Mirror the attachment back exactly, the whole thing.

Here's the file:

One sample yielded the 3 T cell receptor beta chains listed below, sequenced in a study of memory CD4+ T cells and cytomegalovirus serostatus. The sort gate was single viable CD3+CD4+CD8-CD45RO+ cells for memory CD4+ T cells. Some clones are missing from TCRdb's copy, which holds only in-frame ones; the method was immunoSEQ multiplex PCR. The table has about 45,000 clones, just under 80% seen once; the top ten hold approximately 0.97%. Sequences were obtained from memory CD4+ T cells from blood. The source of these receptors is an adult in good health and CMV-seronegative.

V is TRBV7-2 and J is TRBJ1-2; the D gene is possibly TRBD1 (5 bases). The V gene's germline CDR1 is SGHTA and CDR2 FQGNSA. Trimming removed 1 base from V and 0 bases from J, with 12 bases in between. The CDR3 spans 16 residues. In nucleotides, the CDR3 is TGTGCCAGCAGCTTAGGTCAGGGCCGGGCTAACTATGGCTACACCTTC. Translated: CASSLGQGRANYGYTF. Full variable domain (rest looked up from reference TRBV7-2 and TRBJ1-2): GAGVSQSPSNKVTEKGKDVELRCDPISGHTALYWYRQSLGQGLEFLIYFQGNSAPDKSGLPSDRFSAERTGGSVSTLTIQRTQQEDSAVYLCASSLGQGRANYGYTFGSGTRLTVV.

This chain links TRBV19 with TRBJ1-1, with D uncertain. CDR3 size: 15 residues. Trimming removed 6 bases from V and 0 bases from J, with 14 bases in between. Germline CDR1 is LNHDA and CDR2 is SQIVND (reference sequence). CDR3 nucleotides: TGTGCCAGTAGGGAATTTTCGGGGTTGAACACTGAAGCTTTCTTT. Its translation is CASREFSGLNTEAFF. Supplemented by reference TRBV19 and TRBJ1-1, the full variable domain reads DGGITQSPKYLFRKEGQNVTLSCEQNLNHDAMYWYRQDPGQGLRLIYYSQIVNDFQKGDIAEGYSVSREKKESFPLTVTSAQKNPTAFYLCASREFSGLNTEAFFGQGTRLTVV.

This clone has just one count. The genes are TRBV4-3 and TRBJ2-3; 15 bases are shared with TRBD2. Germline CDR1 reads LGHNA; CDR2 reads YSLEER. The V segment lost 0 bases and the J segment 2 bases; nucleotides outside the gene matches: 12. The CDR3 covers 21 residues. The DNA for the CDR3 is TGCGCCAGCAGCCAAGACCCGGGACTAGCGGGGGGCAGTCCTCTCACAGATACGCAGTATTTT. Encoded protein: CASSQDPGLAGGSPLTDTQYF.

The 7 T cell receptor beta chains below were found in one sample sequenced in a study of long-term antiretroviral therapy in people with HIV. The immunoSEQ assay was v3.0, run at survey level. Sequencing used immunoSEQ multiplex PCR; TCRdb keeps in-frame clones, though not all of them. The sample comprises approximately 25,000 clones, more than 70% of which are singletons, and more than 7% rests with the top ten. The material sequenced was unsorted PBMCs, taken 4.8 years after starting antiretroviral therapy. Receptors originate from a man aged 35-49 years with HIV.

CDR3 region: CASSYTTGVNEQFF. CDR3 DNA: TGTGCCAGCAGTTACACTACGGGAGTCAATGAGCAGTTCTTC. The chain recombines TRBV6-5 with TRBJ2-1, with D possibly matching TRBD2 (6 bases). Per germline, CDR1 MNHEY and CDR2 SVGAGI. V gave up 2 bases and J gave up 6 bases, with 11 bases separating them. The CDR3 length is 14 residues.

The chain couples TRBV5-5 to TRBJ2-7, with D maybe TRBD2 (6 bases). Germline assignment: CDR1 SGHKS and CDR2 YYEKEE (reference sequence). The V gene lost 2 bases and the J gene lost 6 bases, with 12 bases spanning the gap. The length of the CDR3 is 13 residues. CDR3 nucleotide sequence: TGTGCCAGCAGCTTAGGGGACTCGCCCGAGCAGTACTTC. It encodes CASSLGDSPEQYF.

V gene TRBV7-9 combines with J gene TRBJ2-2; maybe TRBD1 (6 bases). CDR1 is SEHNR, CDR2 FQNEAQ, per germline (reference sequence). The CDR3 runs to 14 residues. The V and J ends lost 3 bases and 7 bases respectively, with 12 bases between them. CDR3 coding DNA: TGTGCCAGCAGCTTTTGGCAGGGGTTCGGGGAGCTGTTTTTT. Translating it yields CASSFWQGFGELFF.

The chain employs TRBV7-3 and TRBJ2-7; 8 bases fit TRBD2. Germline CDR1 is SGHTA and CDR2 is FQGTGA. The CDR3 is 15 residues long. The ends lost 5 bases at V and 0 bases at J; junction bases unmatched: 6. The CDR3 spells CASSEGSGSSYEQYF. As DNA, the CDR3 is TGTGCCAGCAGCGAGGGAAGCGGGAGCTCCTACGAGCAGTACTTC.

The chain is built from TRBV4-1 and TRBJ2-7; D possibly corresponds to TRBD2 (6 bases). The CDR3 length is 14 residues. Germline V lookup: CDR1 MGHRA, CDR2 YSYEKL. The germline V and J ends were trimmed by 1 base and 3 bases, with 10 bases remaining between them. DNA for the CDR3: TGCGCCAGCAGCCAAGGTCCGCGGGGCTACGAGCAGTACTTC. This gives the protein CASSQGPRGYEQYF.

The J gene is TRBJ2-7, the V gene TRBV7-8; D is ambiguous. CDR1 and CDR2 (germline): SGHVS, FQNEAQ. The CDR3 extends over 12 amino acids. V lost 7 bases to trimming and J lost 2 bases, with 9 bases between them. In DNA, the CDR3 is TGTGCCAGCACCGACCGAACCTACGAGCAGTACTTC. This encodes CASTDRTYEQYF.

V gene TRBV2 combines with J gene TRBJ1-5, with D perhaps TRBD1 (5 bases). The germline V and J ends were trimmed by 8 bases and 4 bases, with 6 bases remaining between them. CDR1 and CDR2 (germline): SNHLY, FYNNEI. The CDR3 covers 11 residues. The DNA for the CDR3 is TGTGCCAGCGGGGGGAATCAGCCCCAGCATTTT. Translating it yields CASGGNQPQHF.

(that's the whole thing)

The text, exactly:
One sample yielded the 3 T cell receptor beta chains listed below, sequenced in a study of memory CD4+ T cells and cytomegalovirus serostatus. The sort gate was single viable CD3+CD4+CD8-CD45RO+ cells for memory CD4+ T cells. Some clones are missing from TCRdb's copy, which holds only in-frame ones; the method was immunoSEQ multiplex PCR. The table has about 45,000 clones, just under 80% seen once; the top ten hold approximately 0.97%. Sequences were obtained from memory CD4+ T cells from blood. The source of these receptors is an adult in good health and CMV-seronegative.

V is TRBV7-2 and J is TRBJ1-2; the D gene is possibly TRBD1 (5 bases). The V gene's germline CDR1 is SGHTA and CDR2 FQGNSA. Trimming removed 1 base from V and 0 bases from J, with 12 bases in between. The CDR3 spans 16 residues. In nucleotides, the CDR3 is TGTGCCAGCAGCTTAGGTCAGGGCCGGGCTAACTATGGCTACACCTTC. Translated: CASSLGQGRANYGYTF. Full variable domain (rest looked up from reference TRBV7-2 and TRBJ1-2): GAGVSQSPSNKVTEKGKDVELRCDPISGHTALYWYRQSLGQGLEFLIYFQGNSAPDKSGLPSDRFSAERTGGSVSTLTIQRTQQEDSAVYLCASSLGQGRANYGYTFGSGTRLTVV.

This chain links TRBV19 with TRBJ1-1, with D uncertain. CDR3 size: 15 residues. Trimming removed 6 bases from V and 0 bases from J, with 14 bases in between. Germline CDR1 is LNHDA and CDR2 is SQIVND (reference sequence). CDR3 nucleotides: TGTGCCAGTAGGGAATTTTCGGGGTTGAACACTGAAGCTTTCTTT. Its translation is CASREFSGLNTEAFF. Supplemented by reference TRBV19 and TRBJ1-1, the full variable domain reads DGGITQSPKYLFRKEGQNVTLSCEQNLNHDAMYWYRQDPGQGLRLIYYSQIVNDFQKGDIAEGYSVSREKKESFPLTVTSAQKNPTAFYLCASREFSGLNTEAFFGQGTRLTVV.

This clone has just one count. The genes are TRBV4-3 and TRBJ2-3; 15 bases are shared with TRBD2. Germline CDR1 reads LGHNA; CDR2 reads YSLEER. The V segment lost 0 bases and the J segment 2 bases; nucleotides outside the gene matches: 12. The CDR3 covers 21 residues. The DNA for the CDR3 is TGCGCCAGCAGCCAAGACCCGGGACTAGCGGGGGGCAGTCCTCTCACAGATACGCAGTATTTT. Encoded protein: CASSQDPGLAGGSPLTDTQYF.

The 7 T cell receptor beta chains below were found in one sample sequenced in a study of long-term antiretroviral therapy in people with HIV. The immunoSEQ assay was v3.0, run at survey level. Sequencing used immunoSEQ multiplex PCR; TCRdb keeps in-frame clones, though not all of them. The sample comprises approximately 25,000 clones, more than 70% of which are singletons, and more than 7% rests with the top ten. The material sequenced was unsorted PBMCs, taken 4.8 years after starting antiretroviral therapy. Receptors originate from a man aged 35-49 years with HIV.

CDR3 region: CASSYTTGVNEQFF. CDR3 DNA: TGTGCCAGCAGTTACACTACGGGAGTCAATGAGCAGTTCTTC. The chain recombines TRBV6-5 with TRBJ2-1, with D possibly matching TRBD2 (6 bases). Per germline, CDR1 MNHEY and CDR2 SVGAGI. V gave up 2 bases and J gave up 6 bases, with 11 bases separating them. The CDR3 length is 14 residues.

The chain couples TRBV5-5 to TRBJ2-7, with D maybe TRBD2 (6 bases). Germline assignment: CDR1 SGHKS and CDR2 YYEKEE (reference sequence). The V gene lost 2 bases and the J gene lost 6 bases, with 12 bases spanning the gap. The length of the CDR3 is 13 residues. CDR3 nucleotide sequence: TGTGCCAGCAGCTTAGGGGACTCGCCCGAGCAGTACTTC. It encodes CASSLGDSPEQYF.

V gene TRBV7-9 combines with J gene TRBJ2-2; maybe TRBD1 (6 bases). CDR1 is SEHNR, CDR2 FQNEAQ, per germline (reference sequence). The CDR3 runs to 14 residues. The V and J ends lost 3 bases and 7 bases respectively, with 12 bases between them. CDR3 coding DNA: TGTGCCAGCAGCTTTTGGCAGGGGTTCGGGGAGCTGTTTTTT. Translating it yields CASSFWQGFGELFF.

The chain employs TRBV7-3 and TRBJ2-7; 8 bases fit TRBD2. Germline CDR1 is SGHTA and CDR2 is FQGTGA. The CDR3 is 15 residues long. The ends lost 5 bases at V and 0 bases at J; junction bases unmatched: 6. The CDR3 spells CASSEGSGSSYEQYF. As DNA, the CDR3 is TGTGCCAGCAGCGAGGGAAGCGGGAGCTCCTACGAGCAGTACTTC.

The chain is built from TRBV4-1 and TRBJ2-7; D possibly corresponds to TRBD2 (6 bases). The CDR3 length is 14 residues. Germline V lookup: CDR1 MGHRA, CDR2 YSYEKL. The germline V and J ends were trimmed by 1 base and 3 bases, with 10 bases remaining between them. DNA for the CDR3: TGCGCCAGCAGCCAAGGTCCGCGGGGCTACGAGCAGTACTTC. This gives the protein CASSQGPRGYEQYF.

The J gene is TRBJ2-7, the V gene TRBV7-8; D is ambiguous. CDR1 and CDR2 (germline): SGHVS, FQNEAQ. The CDR3 extends over 12 amino acids. V lost 7 bases to trimming and J lost 2 bases, with 9 bases between them. In DNA, the CDR3 is TGTGCCAGCACCGACCGAACCTACGAGCAGTACTTC. This encodes CASTDRTYEQYF.

V gene TRBV2 combines with J gene TRBJ1-5, with D perhaps TRBD1 (5 bases). The germline V and J ends were trimmed by 8 bases and 4 bases, with 6 bases remaining between them. CDR1 and CDR2 (germline): SNHLY, FYNNEI. The CDR3 covers 11 residues. The DNA for the CDR3 is TGTGCCAGCGGGGGGAATCAGCCCCAGCATTTT. Translating it yields CASGGNQPQHF.